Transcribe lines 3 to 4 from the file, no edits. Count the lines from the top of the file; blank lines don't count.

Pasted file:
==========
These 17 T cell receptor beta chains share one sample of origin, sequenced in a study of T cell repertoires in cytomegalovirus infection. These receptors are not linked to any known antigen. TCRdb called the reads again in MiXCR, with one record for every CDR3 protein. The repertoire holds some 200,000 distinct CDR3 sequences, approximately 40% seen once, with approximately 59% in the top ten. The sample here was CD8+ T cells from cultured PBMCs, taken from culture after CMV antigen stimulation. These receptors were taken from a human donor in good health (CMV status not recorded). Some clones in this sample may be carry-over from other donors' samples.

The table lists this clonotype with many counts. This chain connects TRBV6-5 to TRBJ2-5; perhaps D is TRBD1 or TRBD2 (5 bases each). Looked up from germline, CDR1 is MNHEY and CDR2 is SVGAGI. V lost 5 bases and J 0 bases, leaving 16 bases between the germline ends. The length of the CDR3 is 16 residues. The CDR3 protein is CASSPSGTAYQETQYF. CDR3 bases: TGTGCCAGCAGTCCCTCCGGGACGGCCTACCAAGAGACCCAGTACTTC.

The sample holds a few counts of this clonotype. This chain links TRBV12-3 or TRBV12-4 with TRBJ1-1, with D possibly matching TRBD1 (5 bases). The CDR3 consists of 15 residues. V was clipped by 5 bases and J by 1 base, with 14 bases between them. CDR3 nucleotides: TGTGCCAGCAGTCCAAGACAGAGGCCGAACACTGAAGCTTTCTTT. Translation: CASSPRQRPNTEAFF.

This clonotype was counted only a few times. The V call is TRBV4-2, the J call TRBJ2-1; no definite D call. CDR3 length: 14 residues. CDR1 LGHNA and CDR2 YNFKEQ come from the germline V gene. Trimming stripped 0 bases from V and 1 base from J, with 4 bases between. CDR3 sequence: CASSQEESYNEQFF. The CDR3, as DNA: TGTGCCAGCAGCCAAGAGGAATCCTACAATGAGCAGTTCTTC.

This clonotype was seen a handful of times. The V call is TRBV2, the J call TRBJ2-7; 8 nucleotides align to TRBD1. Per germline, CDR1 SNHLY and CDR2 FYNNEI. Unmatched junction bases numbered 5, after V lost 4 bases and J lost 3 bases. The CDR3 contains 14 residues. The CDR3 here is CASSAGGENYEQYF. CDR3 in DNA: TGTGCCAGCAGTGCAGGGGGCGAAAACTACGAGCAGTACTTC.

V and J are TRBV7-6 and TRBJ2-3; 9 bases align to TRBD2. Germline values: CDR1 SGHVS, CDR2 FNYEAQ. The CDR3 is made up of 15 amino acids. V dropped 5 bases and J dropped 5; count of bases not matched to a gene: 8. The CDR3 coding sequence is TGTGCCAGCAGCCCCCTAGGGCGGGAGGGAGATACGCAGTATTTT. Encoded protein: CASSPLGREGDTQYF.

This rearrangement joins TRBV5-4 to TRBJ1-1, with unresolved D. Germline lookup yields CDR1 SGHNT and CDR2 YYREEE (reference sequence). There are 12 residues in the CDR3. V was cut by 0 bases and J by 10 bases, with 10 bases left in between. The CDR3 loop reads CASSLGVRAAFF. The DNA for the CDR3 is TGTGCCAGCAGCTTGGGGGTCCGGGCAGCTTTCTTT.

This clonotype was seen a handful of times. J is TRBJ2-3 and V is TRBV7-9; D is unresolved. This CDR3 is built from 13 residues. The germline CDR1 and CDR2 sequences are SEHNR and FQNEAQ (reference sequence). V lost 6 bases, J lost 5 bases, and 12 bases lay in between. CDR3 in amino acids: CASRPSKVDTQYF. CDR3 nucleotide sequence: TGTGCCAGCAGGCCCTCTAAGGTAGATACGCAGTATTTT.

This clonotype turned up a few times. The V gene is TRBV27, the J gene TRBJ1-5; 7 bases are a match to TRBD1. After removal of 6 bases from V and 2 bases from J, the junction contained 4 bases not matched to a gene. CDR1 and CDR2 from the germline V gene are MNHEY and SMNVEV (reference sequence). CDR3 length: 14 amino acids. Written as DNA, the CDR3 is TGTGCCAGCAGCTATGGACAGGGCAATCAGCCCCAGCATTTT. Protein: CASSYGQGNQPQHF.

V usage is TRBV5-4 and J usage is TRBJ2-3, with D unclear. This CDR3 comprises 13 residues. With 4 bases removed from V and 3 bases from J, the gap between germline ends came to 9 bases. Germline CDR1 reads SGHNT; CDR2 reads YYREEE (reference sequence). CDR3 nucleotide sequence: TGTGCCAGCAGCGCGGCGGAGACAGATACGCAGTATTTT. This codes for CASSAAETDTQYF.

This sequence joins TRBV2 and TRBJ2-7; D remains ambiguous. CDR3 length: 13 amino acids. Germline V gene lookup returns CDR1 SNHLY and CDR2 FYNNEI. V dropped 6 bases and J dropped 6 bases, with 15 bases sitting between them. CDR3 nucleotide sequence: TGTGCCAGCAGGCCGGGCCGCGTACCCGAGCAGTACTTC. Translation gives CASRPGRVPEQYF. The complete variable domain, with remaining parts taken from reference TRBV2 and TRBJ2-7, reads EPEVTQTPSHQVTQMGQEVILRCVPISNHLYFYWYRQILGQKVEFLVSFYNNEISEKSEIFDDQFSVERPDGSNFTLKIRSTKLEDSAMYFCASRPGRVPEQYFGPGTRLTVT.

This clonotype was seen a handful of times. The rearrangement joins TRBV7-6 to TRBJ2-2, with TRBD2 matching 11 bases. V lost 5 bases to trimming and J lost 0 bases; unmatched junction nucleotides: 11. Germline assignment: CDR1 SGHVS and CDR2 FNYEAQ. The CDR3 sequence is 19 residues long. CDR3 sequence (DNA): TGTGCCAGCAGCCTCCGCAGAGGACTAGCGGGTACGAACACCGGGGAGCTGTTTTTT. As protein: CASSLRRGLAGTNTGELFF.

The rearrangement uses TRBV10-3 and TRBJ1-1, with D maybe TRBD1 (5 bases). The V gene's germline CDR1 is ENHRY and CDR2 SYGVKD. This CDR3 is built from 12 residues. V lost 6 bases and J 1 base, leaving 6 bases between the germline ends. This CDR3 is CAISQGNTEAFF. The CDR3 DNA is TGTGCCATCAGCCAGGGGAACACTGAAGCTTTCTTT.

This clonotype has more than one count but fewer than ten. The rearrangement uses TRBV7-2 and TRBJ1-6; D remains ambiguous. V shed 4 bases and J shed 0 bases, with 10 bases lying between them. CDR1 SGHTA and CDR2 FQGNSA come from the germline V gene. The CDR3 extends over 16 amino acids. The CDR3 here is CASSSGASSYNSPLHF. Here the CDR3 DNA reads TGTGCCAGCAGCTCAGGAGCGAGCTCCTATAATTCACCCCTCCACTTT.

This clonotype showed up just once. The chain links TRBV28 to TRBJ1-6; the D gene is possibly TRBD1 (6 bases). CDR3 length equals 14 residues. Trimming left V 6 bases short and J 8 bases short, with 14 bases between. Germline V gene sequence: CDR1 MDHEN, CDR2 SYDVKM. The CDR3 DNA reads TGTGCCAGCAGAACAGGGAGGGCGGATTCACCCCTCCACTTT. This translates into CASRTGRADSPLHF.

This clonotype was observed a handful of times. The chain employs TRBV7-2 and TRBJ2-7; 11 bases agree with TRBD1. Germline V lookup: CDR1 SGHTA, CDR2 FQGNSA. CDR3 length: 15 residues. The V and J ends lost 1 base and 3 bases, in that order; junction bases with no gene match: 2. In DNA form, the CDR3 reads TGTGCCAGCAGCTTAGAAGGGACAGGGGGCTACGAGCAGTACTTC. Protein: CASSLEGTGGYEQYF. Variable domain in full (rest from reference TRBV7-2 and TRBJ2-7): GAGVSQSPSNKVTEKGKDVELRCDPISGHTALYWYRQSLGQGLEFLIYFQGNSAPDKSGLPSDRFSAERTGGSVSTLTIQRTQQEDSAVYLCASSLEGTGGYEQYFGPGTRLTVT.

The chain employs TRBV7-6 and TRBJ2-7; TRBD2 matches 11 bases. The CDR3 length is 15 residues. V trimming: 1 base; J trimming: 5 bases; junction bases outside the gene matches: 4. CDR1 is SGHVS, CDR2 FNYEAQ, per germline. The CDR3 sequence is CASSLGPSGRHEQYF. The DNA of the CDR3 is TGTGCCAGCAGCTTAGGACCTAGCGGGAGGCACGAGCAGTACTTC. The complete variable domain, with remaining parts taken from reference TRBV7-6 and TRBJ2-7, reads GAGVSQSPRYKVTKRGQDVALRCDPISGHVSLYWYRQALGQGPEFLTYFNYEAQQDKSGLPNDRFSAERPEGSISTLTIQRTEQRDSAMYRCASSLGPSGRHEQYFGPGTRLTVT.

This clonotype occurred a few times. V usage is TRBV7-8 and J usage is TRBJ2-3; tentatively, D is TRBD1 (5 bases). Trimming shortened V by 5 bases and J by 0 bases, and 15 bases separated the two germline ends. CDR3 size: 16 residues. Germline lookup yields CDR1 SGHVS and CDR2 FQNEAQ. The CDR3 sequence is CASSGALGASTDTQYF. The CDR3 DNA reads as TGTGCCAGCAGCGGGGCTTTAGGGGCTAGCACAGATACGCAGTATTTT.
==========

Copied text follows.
The sample holds a few counts of this clonotype. This chain links TRBV12-3 or TRBV12-4 with TRBJ1-1, with D possibly matching TRBD1 (5 bases). The CDR3 consists of 15 residues. V was clipped by 5 bases and J by 1 base, with 14 bases between them. CDR3 nucleotides: TGTGCCAGCAGTCCAAGACAGAGGCCGAACACTGAAGCTTTCTTT. Translation: CASSPRQRPNTEAFF.

This clonotype was counted only a few times. The V call is TRBV4-2, the J call TRBJ2-1; no definite D call. CDR3 length: 14 residues. CDR1 LGHNA and CDR2 YNFKEQ come from the germline V gene. Trimming stripped 0 bases from V and 1 base from J, with 4 bases between. CDR3 sequence: CASSQEESYNEQFF. The CDR3, as DNA: TGTGCCAGCAGCCAAGAGGAATCCTACAATGAGCAGTTCTTC.